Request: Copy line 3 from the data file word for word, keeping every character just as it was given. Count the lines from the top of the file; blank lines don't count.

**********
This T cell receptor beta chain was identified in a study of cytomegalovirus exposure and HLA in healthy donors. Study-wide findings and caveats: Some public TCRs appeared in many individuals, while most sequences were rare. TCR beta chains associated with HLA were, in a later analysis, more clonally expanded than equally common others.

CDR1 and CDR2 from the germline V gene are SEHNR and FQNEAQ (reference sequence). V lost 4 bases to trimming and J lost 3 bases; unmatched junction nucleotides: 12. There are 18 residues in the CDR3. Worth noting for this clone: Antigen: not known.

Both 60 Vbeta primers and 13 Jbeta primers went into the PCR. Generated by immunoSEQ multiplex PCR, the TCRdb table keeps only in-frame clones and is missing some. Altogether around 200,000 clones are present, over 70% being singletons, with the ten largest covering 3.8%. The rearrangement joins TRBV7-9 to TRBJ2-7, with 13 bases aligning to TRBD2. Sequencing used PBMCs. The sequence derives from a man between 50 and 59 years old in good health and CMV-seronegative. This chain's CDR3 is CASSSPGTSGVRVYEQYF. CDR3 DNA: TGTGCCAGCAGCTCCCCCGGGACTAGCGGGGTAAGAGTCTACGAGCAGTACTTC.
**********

Both 60 Vbeta primers and 13 Jbeta primers went into the PCR. Generated by immunoSEQ multiplex PCR, the TCRdb table keeps only in-frame clones and is missing some. Altogether around 200,000 clones are present, over 70% being singletons, with the ten largest covering 3.8%. The rearrangement joins TRBV7-9 to TRBJ2-7, with 13 bases aligning to TRBD2. Sequencing used PBMCs. The sequence derives from a man between 50 and 59 years old in good health and CMV-seronegative. This chain's CDR3 is CASSSPGTSGVRVYEQYF. CDR3 DNA: TGTGCCAGCAGCTCCCCCGGGACTAGCGGGGTAAGAGTCTACGAGCAGTACTTC.